(John Lahr’s article appeared in the New Yorker, 2/21/2000; via Pam Green.)
Once, in the early seventies, Mike Nichols was sitting in a commercial jet as it took off from J.F.K. Moments after it was airborne, the plane went into what Nichols recalls as “an unnervingly steep bank. Everybody looked at each other. Nobody knew what it meant.” The pilot came on the intercom. “We are experiencing—” he began in his best “Right Stuff” drawl. Then, suddenly, he said, “Just a minute!” The mike went dead. In the long silence that followed, the people on the airplane started to panic. A woman a few rows in front of Nichols turned around and looked squarely at him. “What do we do now, Mr. Success?” she said.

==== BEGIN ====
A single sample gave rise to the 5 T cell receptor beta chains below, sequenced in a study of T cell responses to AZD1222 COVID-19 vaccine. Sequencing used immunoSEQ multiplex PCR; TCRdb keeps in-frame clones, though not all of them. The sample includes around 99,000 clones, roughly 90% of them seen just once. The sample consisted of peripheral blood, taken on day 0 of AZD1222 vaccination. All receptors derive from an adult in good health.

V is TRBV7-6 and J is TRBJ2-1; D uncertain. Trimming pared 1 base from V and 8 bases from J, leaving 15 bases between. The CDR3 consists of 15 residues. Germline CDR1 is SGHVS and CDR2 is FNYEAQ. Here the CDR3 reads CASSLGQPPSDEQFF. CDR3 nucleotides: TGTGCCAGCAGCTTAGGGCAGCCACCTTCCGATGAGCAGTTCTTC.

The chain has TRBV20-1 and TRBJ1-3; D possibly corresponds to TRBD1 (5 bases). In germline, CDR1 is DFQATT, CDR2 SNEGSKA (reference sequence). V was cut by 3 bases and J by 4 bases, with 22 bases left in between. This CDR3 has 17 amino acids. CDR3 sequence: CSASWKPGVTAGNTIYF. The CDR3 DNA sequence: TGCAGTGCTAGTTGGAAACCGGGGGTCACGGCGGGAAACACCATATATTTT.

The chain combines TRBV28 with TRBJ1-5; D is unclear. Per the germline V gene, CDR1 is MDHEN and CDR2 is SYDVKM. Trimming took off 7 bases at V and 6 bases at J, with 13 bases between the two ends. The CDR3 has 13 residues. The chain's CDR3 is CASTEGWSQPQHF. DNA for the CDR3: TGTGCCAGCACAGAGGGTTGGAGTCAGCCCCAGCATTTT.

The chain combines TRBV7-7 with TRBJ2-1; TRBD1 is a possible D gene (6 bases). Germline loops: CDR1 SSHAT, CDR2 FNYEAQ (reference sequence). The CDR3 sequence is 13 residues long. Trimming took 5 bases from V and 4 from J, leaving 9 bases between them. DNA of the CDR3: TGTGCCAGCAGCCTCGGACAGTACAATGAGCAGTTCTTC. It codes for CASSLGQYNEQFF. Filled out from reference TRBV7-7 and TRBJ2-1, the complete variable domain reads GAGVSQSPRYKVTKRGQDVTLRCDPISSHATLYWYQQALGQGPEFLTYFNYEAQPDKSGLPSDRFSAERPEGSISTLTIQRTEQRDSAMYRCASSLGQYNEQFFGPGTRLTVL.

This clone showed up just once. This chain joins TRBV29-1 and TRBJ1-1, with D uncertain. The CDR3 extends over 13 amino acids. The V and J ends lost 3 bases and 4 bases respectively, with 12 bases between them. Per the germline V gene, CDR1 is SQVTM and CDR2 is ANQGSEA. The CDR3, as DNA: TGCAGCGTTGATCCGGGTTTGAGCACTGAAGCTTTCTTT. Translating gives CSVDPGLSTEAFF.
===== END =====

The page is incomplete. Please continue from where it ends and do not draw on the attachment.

Nichols, who has a sharp American wit but courtly European manners, bit his tongue. “All those ‘Mr. Success’ years would have been hard to explain to anybody if I tried,” Nichols, now sixty-eight, says. “What I really wanted to say to that envious woman was ‘Don’t worry: There’s still nothing happening inside me. I’m not experiencing success or anything much.’ ”